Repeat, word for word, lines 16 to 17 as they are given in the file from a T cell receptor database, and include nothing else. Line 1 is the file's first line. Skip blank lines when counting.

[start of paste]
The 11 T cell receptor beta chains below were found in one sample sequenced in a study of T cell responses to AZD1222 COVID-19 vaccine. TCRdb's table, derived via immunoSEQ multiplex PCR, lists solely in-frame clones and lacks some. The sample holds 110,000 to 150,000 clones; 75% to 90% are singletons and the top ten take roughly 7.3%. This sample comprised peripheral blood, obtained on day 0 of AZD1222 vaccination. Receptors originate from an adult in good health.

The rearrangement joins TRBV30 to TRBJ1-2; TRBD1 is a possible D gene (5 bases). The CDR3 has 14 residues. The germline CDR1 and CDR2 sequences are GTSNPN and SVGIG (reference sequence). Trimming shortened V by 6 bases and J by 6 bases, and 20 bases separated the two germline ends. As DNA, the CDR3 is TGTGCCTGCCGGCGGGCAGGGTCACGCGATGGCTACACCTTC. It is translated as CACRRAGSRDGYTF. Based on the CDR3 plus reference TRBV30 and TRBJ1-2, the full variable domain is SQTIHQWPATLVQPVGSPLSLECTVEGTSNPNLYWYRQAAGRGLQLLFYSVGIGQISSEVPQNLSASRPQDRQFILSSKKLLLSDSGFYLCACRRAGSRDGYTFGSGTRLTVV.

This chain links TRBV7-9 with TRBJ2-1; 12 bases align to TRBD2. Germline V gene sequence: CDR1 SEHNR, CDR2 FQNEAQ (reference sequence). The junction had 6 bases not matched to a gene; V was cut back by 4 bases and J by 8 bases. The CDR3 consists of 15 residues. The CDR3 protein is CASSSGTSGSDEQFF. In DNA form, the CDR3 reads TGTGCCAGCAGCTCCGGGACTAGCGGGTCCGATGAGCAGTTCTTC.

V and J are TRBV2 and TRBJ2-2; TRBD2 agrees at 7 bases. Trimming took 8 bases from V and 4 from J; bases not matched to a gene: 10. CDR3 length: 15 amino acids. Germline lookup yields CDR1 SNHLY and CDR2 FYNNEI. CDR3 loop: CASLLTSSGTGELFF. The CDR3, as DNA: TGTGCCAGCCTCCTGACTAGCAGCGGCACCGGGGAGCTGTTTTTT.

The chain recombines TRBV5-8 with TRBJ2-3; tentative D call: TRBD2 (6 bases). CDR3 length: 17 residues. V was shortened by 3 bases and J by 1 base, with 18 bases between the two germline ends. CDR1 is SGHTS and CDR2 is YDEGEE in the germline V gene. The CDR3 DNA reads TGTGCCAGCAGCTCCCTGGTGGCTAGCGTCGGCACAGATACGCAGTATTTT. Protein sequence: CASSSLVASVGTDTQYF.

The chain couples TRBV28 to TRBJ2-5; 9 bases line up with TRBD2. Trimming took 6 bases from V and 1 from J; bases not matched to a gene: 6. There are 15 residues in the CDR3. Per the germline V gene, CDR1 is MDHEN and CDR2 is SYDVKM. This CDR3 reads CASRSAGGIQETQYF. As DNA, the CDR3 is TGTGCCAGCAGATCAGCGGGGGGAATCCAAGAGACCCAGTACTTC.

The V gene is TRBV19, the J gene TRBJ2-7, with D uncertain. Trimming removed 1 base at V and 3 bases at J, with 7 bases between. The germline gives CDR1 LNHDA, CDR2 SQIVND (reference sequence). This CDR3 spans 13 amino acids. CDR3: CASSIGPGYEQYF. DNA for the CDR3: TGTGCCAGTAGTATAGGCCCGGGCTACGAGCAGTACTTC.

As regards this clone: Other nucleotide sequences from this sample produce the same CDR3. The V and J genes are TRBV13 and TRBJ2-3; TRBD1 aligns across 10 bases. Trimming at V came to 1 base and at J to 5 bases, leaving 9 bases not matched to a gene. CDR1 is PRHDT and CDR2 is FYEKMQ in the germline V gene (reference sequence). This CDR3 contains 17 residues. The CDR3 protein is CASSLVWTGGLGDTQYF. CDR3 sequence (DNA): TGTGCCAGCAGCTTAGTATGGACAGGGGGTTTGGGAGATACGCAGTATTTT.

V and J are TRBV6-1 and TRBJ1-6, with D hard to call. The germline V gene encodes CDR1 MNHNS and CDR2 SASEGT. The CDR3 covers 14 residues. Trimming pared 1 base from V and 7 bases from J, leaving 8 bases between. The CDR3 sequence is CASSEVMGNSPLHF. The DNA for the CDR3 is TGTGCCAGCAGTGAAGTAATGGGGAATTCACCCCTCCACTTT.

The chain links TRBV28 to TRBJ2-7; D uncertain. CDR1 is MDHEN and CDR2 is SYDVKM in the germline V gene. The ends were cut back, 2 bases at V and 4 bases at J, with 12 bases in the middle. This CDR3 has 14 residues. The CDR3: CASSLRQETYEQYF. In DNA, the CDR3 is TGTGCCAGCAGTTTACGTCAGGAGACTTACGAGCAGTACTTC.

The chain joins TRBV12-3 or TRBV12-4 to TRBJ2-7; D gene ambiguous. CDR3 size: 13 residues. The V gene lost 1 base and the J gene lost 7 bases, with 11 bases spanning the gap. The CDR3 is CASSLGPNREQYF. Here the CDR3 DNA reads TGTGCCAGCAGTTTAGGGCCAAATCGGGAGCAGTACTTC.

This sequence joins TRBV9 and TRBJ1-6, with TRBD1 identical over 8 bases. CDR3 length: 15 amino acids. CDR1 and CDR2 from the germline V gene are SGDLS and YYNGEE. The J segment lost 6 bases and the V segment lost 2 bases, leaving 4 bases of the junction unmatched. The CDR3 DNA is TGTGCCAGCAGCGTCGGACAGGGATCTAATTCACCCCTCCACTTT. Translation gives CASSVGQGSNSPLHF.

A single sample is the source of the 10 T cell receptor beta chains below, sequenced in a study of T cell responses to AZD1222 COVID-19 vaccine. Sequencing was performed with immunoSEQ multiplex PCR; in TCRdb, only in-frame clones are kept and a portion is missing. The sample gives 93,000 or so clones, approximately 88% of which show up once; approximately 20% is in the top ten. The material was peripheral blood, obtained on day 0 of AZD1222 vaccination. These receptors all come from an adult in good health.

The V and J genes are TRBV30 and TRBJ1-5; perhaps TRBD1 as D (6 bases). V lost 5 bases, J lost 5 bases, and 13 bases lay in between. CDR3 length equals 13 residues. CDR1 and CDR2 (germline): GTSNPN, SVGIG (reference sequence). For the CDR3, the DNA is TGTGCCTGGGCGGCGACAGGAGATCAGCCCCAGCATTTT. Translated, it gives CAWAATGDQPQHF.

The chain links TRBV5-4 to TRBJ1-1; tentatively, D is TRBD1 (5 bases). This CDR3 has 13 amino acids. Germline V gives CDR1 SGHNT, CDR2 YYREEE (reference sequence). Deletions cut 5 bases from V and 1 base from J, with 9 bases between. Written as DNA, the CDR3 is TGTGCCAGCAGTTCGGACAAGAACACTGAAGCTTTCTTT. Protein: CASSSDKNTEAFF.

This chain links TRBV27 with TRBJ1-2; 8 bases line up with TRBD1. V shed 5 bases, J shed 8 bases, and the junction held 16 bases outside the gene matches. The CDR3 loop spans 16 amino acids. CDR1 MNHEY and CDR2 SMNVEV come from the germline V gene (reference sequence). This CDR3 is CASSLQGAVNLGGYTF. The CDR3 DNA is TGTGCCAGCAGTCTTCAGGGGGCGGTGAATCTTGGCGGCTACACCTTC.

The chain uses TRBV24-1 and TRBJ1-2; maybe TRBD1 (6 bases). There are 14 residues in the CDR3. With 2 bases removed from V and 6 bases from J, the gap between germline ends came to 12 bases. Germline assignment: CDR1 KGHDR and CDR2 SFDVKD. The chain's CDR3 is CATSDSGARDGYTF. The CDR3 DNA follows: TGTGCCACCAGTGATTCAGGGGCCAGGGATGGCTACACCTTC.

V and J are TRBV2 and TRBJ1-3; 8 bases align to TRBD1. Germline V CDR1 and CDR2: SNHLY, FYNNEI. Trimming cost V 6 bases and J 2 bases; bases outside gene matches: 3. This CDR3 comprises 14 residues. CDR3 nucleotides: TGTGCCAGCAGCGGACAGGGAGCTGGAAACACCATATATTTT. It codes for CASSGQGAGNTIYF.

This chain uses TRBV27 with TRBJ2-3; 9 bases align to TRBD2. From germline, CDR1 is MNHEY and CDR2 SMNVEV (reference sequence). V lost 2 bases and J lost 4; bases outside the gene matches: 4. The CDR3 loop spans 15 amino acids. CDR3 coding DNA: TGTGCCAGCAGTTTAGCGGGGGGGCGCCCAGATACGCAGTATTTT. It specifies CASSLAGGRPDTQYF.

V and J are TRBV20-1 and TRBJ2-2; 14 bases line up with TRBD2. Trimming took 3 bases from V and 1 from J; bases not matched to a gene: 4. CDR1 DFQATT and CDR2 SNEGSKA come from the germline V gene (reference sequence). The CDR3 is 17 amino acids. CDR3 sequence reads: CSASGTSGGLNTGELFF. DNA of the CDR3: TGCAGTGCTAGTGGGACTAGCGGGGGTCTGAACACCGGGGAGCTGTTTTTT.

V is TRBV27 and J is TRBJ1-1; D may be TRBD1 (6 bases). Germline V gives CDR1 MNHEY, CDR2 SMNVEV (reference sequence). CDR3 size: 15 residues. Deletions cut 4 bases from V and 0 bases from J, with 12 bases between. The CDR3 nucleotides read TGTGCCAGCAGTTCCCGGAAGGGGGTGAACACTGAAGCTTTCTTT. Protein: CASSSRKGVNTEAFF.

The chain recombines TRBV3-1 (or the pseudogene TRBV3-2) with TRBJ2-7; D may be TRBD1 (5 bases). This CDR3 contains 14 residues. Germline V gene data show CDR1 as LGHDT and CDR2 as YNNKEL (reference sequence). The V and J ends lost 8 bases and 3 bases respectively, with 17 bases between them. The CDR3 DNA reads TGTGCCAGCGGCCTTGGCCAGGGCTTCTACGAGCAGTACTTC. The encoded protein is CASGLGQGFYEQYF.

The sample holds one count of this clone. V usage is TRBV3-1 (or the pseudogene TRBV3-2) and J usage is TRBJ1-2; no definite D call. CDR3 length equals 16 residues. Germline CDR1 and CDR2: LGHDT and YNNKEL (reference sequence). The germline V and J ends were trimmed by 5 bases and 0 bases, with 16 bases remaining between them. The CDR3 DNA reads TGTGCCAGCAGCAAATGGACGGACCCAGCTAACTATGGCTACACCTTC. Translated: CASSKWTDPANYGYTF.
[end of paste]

This chain links TRBV27 with TRBJ1-2; 8 bases line up with TRBD1. V shed 5 bases, J shed 8 bases, and the junction held 16 bases outside the gene matches. The CDR3 loop spans 16 amino acids. CDR1 MNHEY and CDR2 SMNVEV come from the germline V gene (reference sequence). This CDR3 is CASSLQGAVNLGGYTF. The CDR3 DNA is TGTGCCAGCAGTCTTCAGGGGGCGGTGAATCTTGGCGGCTACACCTTC.

The chain uses TRBV24-1 and TRBJ1-2; maybe TRBD1 (6 bases). There are 14 residues in the CDR3. With 2 bases removed from V and 6 bases from J, the gap between germline ends came to 12 bases. Germline assignment: CDR1 KGHDR and CDR2 SFDVKD. The chain's CDR3 is CATSDSGARDGYTF. The CDR3 DNA follows: TGTGCCACCAGTGATTCAGGGGCCAGGGATGGCTACACCTTC.